‘Use museum fees to subsidise student tickets’
NATIONAL museums and galleries should charge an entrance fee so they can subsidise discounts for millennials who want to see blockbuster exhibitions.
The controversial suggestion came from Sir Roy Strong, director of the Victoria & Albert Museum between 1973 and 1987.
Although he objected to his then trustees forcing him to introduce voluntary charges, he now believes that national collections have little choice because they are so strapped for cash.
He said: “I would much rather see a low entry fee for everyone… with concessions for… students and people like that.”
Charging for admission is an emotive subject, but Sir Roy sees little choice for museums and galleries that are “desperate for money”, having tried every possible fundraising avenue.
He was responding to the findings of research commissioned by Ecclesiastical Insurance, whose clients include the heritage sector.
A survey of 2,000 people aged between 18 and 30 reveals that more than a third never visit galleries and almost half never go to stately homes. But many more would go if there were cheaper tickets. While entry to museums and galleries is generally free, the big exhibitions are often not.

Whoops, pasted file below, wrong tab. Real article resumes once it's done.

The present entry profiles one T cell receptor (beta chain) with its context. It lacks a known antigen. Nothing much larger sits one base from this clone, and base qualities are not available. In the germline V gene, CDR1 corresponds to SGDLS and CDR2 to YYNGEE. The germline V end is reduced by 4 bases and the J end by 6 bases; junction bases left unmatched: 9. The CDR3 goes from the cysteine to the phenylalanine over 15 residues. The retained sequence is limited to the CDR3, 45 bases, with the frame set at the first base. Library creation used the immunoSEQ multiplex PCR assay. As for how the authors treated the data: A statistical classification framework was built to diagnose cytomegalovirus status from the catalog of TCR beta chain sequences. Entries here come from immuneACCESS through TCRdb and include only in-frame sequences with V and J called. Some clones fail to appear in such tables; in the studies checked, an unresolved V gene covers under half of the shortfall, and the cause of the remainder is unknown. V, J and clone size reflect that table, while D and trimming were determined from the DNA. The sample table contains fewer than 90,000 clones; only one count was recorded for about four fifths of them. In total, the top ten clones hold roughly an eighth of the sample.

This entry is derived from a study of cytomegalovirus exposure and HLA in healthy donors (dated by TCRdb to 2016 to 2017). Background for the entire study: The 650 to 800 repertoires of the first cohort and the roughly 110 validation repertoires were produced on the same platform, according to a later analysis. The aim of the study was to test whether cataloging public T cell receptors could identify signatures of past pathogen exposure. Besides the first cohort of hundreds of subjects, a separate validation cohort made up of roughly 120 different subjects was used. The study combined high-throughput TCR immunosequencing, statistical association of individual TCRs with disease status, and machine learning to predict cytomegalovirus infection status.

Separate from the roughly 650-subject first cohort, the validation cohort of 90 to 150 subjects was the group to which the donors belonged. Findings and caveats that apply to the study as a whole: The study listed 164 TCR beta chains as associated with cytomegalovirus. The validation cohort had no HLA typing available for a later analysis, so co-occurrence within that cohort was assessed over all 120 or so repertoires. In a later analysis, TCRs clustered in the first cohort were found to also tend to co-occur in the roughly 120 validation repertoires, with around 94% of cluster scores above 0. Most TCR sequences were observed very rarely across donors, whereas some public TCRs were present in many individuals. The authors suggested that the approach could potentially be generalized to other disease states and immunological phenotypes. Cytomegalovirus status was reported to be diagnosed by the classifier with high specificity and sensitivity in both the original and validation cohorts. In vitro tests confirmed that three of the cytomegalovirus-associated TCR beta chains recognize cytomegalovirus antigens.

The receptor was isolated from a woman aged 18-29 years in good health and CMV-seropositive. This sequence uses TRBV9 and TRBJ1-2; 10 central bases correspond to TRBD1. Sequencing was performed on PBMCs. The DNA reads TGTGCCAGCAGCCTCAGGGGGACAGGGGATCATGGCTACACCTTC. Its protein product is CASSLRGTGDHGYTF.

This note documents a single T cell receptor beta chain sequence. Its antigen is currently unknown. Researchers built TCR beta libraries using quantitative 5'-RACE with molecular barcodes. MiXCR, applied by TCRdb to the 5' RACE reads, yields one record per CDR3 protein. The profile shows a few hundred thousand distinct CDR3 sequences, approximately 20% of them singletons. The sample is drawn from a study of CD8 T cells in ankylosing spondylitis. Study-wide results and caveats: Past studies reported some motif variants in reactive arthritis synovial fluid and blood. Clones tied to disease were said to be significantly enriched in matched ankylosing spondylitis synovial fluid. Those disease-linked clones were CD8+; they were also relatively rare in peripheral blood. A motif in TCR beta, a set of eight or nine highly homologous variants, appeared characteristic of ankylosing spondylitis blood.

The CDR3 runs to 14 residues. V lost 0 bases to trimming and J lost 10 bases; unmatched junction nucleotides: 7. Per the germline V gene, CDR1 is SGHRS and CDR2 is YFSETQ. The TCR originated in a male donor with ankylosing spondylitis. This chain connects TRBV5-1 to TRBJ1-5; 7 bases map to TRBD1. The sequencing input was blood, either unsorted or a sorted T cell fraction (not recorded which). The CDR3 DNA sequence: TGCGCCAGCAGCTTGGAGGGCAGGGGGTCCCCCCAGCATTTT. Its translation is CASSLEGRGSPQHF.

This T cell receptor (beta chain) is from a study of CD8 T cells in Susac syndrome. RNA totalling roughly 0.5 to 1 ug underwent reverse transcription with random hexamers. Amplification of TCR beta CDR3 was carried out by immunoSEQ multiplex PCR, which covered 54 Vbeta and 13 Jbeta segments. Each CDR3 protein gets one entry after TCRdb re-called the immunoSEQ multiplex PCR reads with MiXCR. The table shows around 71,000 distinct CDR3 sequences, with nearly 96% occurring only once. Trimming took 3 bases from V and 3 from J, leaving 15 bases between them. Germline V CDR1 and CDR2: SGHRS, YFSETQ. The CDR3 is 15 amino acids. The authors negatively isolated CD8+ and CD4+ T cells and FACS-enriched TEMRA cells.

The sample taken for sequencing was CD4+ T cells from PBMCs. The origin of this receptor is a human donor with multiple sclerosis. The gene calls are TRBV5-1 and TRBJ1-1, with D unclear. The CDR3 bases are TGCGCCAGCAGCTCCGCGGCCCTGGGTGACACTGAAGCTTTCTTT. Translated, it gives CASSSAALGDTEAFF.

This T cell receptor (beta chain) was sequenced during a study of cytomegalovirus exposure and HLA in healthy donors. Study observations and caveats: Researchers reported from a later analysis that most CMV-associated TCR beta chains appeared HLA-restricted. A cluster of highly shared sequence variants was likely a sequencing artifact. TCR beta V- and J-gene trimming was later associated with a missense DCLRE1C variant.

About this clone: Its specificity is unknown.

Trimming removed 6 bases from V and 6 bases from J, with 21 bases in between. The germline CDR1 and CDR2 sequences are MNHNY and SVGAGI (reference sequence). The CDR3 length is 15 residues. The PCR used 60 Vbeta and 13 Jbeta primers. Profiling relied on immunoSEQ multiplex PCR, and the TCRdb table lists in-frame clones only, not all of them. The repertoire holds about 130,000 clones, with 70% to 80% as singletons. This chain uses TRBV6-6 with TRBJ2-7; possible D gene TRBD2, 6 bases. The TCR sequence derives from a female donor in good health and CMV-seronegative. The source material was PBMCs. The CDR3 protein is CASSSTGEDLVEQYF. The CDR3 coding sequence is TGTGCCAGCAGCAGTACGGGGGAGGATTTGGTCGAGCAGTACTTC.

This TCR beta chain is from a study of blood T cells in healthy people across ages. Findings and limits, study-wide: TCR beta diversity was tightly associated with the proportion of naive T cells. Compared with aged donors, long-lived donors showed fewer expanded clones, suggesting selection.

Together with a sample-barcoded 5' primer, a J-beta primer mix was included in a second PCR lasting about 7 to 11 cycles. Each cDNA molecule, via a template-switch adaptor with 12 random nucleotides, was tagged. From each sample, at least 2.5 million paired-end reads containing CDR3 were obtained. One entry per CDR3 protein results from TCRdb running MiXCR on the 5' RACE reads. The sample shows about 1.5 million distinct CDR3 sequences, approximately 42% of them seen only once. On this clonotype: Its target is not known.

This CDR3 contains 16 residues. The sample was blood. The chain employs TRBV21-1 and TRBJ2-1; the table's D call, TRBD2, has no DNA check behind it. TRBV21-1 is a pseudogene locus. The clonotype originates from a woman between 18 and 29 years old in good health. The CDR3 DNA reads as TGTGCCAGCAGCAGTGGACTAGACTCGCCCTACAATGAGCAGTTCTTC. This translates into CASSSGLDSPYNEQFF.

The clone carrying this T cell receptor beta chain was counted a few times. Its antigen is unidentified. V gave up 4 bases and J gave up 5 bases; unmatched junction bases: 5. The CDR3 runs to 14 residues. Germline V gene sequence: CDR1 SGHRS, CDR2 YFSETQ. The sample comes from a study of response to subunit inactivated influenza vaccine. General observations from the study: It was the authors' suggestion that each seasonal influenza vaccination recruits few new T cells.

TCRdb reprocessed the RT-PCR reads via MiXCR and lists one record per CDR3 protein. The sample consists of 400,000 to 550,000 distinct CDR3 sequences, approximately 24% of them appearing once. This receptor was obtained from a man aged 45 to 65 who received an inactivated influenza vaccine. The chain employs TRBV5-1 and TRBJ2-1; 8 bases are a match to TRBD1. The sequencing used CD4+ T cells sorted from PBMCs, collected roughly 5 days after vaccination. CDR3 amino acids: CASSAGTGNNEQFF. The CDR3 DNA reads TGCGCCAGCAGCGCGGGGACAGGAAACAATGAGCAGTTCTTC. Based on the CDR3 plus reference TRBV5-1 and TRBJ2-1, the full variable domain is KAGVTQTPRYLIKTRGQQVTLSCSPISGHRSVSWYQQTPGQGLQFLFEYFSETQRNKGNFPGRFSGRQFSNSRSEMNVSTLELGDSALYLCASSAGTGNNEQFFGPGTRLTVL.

Students, job seekers and those on income support have to pay £15 to see the Oceania exhibition at the Royal Academy of Arts. Student concessions offered by Stonehenge, Windsor Castle and the Tower of London are £15.80, £19.30 and £17.70, respectively.
Brian Allen, a National Portrait Gallery trustee, said that museums and heritage organisations realise that high prices have become a deterrent for young people.
“What’s happened is that as the state and local authorities are withdrawing from the funding of museums, the onus on the exhibitions programme to produce income has become greater,” he said.
“This has meant that, in some cases, museums are constantly playing safe… and they’re also hiking up the prices.
“But they’re going to pay a price in the longer term. There’s a generation coming through who are thinking twice about spending that kind of money. £15 is a lot.”